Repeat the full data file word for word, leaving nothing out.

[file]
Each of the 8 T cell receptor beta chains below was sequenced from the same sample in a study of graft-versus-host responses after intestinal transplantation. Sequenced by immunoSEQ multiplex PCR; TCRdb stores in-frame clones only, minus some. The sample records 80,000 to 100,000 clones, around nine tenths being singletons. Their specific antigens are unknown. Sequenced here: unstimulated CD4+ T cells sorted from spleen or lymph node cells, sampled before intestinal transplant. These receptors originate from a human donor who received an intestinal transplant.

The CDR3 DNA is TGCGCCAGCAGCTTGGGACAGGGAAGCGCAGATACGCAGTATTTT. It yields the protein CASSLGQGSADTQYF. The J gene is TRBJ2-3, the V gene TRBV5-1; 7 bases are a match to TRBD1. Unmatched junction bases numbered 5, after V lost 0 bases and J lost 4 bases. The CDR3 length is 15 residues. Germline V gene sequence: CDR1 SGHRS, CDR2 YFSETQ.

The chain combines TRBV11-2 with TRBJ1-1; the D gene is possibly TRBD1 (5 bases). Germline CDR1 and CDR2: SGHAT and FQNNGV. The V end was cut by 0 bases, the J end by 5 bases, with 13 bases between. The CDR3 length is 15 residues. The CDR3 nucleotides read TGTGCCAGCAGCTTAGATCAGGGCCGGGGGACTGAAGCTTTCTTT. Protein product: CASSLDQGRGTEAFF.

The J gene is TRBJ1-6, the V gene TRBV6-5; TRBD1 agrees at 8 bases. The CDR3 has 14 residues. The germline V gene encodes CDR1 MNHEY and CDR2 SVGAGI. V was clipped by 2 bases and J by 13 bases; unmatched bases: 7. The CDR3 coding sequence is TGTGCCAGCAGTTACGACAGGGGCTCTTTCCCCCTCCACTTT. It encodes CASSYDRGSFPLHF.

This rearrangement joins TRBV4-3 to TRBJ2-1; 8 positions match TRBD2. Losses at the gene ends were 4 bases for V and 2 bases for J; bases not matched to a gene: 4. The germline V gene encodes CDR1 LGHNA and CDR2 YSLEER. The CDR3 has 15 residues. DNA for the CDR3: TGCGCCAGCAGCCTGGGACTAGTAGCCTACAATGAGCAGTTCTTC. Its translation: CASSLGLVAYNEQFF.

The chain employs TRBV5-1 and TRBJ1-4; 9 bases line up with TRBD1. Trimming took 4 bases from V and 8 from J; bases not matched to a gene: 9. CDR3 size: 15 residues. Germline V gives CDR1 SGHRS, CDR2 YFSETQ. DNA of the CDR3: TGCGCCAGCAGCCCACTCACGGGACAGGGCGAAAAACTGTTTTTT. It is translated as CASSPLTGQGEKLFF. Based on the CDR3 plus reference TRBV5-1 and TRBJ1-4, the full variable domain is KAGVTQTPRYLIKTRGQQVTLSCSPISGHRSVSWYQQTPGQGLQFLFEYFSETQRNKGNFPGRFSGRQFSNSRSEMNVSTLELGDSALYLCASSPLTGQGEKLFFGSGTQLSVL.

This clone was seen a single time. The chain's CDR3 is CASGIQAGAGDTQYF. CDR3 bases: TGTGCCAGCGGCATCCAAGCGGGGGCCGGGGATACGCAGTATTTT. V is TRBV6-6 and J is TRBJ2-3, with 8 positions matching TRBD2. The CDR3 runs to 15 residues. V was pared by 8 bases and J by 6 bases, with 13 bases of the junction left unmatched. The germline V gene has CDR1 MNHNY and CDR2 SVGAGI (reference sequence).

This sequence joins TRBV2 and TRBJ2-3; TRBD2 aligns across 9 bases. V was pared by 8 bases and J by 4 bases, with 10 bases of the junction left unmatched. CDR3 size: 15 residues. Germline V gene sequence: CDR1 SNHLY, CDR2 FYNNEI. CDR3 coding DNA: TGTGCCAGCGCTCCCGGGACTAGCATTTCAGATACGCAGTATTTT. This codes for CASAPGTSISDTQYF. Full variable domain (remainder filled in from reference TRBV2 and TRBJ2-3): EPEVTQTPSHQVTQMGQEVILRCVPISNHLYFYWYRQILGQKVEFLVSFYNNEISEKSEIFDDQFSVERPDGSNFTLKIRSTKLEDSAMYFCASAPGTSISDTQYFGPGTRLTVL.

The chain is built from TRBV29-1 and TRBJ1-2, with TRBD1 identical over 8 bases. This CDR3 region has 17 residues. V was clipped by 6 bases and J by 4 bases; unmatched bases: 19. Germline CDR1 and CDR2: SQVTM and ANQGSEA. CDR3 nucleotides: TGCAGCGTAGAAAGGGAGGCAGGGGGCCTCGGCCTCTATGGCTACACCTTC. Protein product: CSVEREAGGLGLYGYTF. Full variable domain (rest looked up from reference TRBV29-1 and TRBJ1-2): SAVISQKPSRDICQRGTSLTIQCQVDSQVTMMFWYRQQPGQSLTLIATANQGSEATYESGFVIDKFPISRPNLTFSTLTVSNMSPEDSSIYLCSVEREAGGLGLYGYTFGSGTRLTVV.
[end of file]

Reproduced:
Each of the 8 T cell receptor beta chains below was sequenced from the same sample in a study of graft-versus-host responses after intestinal transplantation. Sequenced by immunoSEQ multiplex PCR; TCRdb stores in-frame clones only, minus some. The sample records 80,000 to 100,000 clones, around nine tenths being singletons. Their specific antigens are unknown. Sequenced here: unstimulated CD4+ T cells sorted from spleen or lymph node cells, sampled before intestinal transplant. These receptors originate from a human donor who received an intestinal transplant.

The CDR3 DNA is TGCGCCAGCAGCTTGGGACAGGGAAGCGCAGATACGCAGTATTTT. It yields the protein CASSLGQGSADTQYF. The J gene is TRBJ2-3, the V gene TRBV5-1; 7 bases are a match to TRBD1. Unmatched junction bases numbered 5, after V lost 0 bases and J lost 4 bases. The CDR3 length is 15 residues. Germline V gene sequence: CDR1 SGHRS, CDR2 YFSETQ.

The chain combines TRBV11-2 with TRBJ1-1; the D gene is possibly TRBD1 (5 bases). Germline CDR1 and CDR2: SGHAT and FQNNGV. The V end was cut by 0 bases, the J end by 5 bases, with 13 bases between. The CDR3 length is 15 residues. The CDR3 nucleotides read TGTGCCAGCAGCTTAGATCAGGGCCGGGGGACTGAAGCTTTCTTT. Protein product: CASSLDQGRGTEAFF.

The J gene is TRBJ1-6, the V gene TRBV6-5; TRBD1 agrees at 8 bases. The CDR3 has 14 residues. The germline V gene encodes CDR1 MNHEY and CDR2 SVGAGI. V was clipped by 2 bases and J by 13 bases; unmatched bases: 7. The CDR3 coding sequence is TGTGCCAGCAGTTACGACAGGGGCTCTTTCCCCCTCCACTTT. It encodes CASSYDRGSFPLHF.

This rearrangement joins TRBV4-3 to TRBJ2-1; 8 positions match TRBD2. Losses at the gene ends were 4 bases for V and 2 bases for J; bases not matched to a gene: 4. The germline V gene encodes CDR1 LGHNA and CDR2 YSLEER. The CDR3 has 15 residues. DNA for the CDR3: TGCGCCAGCAGCCTGGGACTAGTAGCCTACAATGAGCAGTTCTTC. Its translation: CASSLGLVAYNEQFF.

The chain employs TRBV5-1 and TRBJ1-4; 9 bases line up with TRBD1. Trimming took 4 bases from V and 8 from J; bases not matched to a gene: 9. CDR3 size: 15 residues. Germline V gives CDR1 SGHRS, CDR2 YFSETQ. DNA of the CDR3: TGCGCCAGCAGCCCACTCACGGGACAGGGCGAAAAACTGTTTTTT. It is translated as CASSPLTGQGEKLFF. Based on the CDR3 plus reference TRBV5-1 and TRBJ1-4, the full variable domain is KAGVTQTPRYLIKTRGQQVTLSCSPISGHRSVSWYQQTPGQGLQFLFEYFSETQRNKGNFPGRFSGRQFSNSRSEMNVSTLELGDSALYLCASSPLTGQGEKLFFGSGTQLSVL.

This clone was seen a single time. The chain's CDR3 is CASGIQAGAGDTQYF. CDR3 bases: TGTGCCAGCGGCATCCAAGCGGGGGCCGGGGATACGCAGTATTTT. V is TRBV6-6 and J is TRBJ2-3, with 8 positions matching TRBD2. The CDR3 runs to 15 residues. V was pared by 8 bases and J by 6 bases, with 13 bases of the junction left unmatched. The germline V gene has CDR1 MNHNY and CDR2 SVGAGI (reference sequence).

This sequence joins TRBV2 and TRBJ2-3; TRBD2 aligns across 9 bases. V was pared by 8 bases and J by 4 bases, with 10 bases of the junction left unmatched. CDR3 size: 15 residues. Germline V gene sequence: CDR1 SNHLY, CDR2 FYNNEI. CDR3 coding DNA: TGTGCCAGCGCTCCCGGGACTAGCATTTCAGATACGCAGTATTTT. This codes for CASAPGTSISDTQYF. Full variable domain (remainder filled in from reference TRBV2 and TRBJ2-3): EPEVTQTPSHQVTQMGQEVILRCVPISNHLYFYWYRQILGQKVEFLVSFYNNEISEKSEIFDDQFSVERPDGSNFTLKIRSTKLEDSAMYFCASAPGTSISDTQYFGPGTRLTVL.

The chain is built from TRBV29-1 and TRBJ1-2, with TRBD1 identical over 8 bases. This CDR3 region has 17 residues. V was clipped by 6 bases and J by 4 bases; unmatched bases: 19. Germline CDR1 and CDR2: SQVTM and ANQGSEA. CDR3 nucleotides: TGCAGCGTAGAAAGGGAGGCAGGGGGCCTCGGCCTCTATGGCTACACCTTC. Protein product: CSVEREAGGLGLYGYTF. Full variable domain (rest looked up from reference TRBV29-1 and TRBJ1-2): SAVISQKPSRDICQRGTSLTIQCQVDSQVTMMFWYRQQPGQSLTLIATANQGSEATYESGFVIDKFPISRPNLTFSTLTVSNMSPEDSSIYLCSVEREAGGLGLYGYTFGSGTRLTVV.